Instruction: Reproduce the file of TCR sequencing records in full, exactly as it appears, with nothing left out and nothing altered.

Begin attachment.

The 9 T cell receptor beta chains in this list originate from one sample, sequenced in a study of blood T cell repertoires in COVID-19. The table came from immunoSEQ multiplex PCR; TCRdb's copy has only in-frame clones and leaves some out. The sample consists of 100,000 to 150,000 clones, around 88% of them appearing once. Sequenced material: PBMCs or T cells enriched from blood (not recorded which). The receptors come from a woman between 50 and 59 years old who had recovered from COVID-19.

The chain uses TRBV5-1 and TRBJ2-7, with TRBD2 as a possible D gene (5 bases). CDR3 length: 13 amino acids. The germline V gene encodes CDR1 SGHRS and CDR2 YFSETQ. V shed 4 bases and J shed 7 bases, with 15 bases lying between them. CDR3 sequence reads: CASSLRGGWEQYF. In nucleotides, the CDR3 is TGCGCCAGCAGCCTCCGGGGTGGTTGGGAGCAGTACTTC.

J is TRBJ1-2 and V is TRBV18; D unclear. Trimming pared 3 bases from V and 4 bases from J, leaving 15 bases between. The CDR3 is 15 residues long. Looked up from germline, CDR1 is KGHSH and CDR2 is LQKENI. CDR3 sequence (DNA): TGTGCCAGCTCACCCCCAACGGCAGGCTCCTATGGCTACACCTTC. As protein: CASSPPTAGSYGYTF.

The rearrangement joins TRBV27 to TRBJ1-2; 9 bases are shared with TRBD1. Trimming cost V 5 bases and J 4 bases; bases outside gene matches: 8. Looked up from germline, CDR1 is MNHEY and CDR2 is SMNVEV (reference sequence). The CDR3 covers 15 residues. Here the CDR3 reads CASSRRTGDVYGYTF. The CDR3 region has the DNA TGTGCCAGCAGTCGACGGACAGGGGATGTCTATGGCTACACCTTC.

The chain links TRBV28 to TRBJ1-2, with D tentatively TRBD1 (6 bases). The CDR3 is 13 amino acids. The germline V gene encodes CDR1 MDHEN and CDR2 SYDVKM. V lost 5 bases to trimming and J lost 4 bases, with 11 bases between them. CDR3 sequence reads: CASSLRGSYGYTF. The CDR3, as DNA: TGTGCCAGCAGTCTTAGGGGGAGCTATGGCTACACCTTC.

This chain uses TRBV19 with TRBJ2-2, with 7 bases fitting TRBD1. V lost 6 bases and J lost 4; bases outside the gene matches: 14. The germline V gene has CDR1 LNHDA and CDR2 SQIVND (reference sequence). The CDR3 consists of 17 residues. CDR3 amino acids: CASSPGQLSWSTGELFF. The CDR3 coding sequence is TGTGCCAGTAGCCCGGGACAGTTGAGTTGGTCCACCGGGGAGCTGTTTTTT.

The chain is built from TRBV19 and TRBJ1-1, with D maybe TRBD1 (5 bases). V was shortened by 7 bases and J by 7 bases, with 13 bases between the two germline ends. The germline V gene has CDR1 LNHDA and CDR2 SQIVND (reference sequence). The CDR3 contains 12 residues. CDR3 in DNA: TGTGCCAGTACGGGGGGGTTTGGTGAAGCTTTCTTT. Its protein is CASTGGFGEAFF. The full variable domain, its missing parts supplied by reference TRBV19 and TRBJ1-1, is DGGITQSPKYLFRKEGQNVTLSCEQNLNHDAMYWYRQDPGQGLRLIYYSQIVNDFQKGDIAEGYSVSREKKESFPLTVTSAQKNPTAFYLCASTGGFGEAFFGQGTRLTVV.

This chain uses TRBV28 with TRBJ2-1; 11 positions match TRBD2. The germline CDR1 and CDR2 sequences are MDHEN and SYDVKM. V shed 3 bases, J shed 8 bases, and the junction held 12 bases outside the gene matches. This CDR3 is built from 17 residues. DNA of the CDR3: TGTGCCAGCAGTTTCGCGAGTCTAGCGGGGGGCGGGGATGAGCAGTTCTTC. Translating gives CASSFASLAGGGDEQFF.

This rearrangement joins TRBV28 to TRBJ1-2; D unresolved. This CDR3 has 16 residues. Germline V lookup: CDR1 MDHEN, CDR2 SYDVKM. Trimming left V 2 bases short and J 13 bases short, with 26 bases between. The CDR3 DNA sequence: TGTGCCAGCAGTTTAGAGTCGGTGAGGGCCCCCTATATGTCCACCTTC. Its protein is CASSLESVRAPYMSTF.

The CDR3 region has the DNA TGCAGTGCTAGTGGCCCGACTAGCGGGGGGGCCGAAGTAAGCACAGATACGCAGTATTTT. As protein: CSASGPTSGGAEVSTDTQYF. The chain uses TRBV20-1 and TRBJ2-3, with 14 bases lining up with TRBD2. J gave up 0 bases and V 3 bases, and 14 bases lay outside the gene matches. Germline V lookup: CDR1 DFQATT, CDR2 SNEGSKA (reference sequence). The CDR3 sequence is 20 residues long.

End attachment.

The 9 T cell receptor beta chains in this list originate from one sample, sequenced in a study of blood T cell repertoires in COVID-19. The table came from immunoSEQ multiplex PCR; TCRdb's copy has only in-frame clones and leaves some out. The sample consists of 100,000 to 150,000 clones, around 88% of them appearing once. Sequenced material: PBMCs or T cells enriched from blood (not recorded which). The receptors come from a woman between 50 and 59 years old who had recovered from COVID-19.

The chain uses TRBV5-1 and TRBJ2-7, with TRBD2 as a possible D gene (5 bases). CDR3 length: 13 amino acids. The germline V gene encodes CDR1 SGHRS and CDR2 YFSETQ. V shed 4 bases and J shed 7 bases, with 15 bases lying between them. CDR3 sequence reads: CASSLRGGWEQYF. In nucleotides, the CDR3 is TGCGCCAGCAGCCTCCGGGGTGGTTGGGAGCAGTACTTC.

J is TRBJ1-2 and V is TRBV18; D unclear. Trimming pared 3 bases from V and 4 bases from J, leaving 15 bases between. The CDR3 is 15 residues long. Looked up from germline, CDR1 is KGHSH and CDR2 is LQKENI. CDR3 sequence (DNA): TGTGCCAGCTCACCCCCAACGGCAGGCTCCTATGGCTACACCTTC. As protein: CASSPPTAGSYGYTF.

The rearrangement joins TRBV27 to TRBJ1-2; 9 bases are shared with TRBD1. Trimming cost V 5 bases and J 4 bases; bases outside gene matches: 8. Looked up from germline, CDR1 is MNHEY and CDR2 is SMNVEV (reference sequence). The CDR3 covers 15 residues. Here the CDR3 reads CASSRRTGDVYGYTF. The CDR3 region has the DNA TGTGCCAGCAGTCGACGGACAGGGGATGTCTATGGCTACACCTTC.

The chain links TRBV28 to TRBJ1-2, with D tentatively TRBD1 (6 bases). The CDR3 is 13 amino acids. The germline V gene encodes CDR1 MDHEN and CDR2 SYDVKM. V lost 5 bases to trimming and J lost 4 bases, with 11 bases between them. CDR3 sequence reads: CASSLRGSYGYTF. The CDR3, as DNA: TGTGCCAGCAGTCTTAGGGGGAGCTATGGCTACACCTTC.

This chain uses TRBV19 with TRBJ2-2, with 7 bases fitting TRBD1. V lost 6 bases and J lost 4; bases outside the gene matches: 14. The germline V gene has CDR1 LNHDA and CDR2 SQIVND (reference sequence). The CDR3 consists of 17 residues. CDR3 amino acids: CASSPGQLSWSTGELFF. The CDR3 coding sequence is TGTGCCAGTAGCCCGGGACAGTTGAGTTGGTCCACCGGGGAGCTGTTTTTT.

The chain is built from TRBV19 and TRBJ1-1, with D maybe TRBD1 (5 bases). V was shortened by 7 bases and J by 7 bases, with 13 bases between the two germline ends. The germline V gene has CDR1 LNHDA and CDR2 SQIVND (reference sequence). The CDR3 contains 12 residues. CDR3 in DNA: TGTGCCAGTACGGGGGGGTTTGGTGAAGCTTTCTTT. Its protein is CASTGGFGEAFF. The full variable domain, its missing parts supplied by reference TRBV19 and TRBJ1-1, is DGGITQSPKYLFRKEGQNVTLSCEQNLNHDAMYWYRQDPGQGLRLIYYSQIVNDFQKGDIAEGYSVSREKKESFPLTVTSAQKNPTAFYLCASTGGFGEAFFGQGTRLTVV.

This chain uses TRBV28 with TRBJ2-1; 11 positions match TRBD2. The germline CDR1 and CDR2 sequences are MDHEN and SYDVKM. V shed 3 bases, J shed 8 bases, and the junction held 12 bases outside the gene matches. This CDR3 is built from 17 residues. DNA of the CDR3: TGTGCCAGCAGTTTCGCGAGTCTAGCGGGGGGCGGGGATGAGCAGTTCTTC. Translating gives CASSFASLAGGGDEQFF.

This rearrangement joins TRBV28 to TRBJ1-2; D unresolved. This CDR3 has 16 residues. Germline V lookup: CDR1 MDHEN, CDR2 SYDVKM. Trimming left V 2 bases short and J 13 bases short, with 26 bases between. The CDR3 DNA sequence: TGTGCCAGCAGTTTAGAGTCGGTGAGGGCCCCCTATATGTCCACCTTC. Its protein is CASSLESVRAPYMSTF.

The CDR3 region has the DNA TGCAGTGCTAGTGGCCCGACTAGCGGGGGGGCCGAAGTAAGCACAGATACGCAGTATTTT. As protein: CSASGPTSGGAEVSTDTQYF. The chain uses TRBV20-1 and TRBJ2-3, with 14 bases lining up with TRBD2. J gave up 0 bases and V 3 bases, and 14 bases lay outside the gene matches. Germline V lookup: CDR1 DFQATT, CDR2 SNEGSKA (reference sequence). The CDR3 sequence is 20 residues long.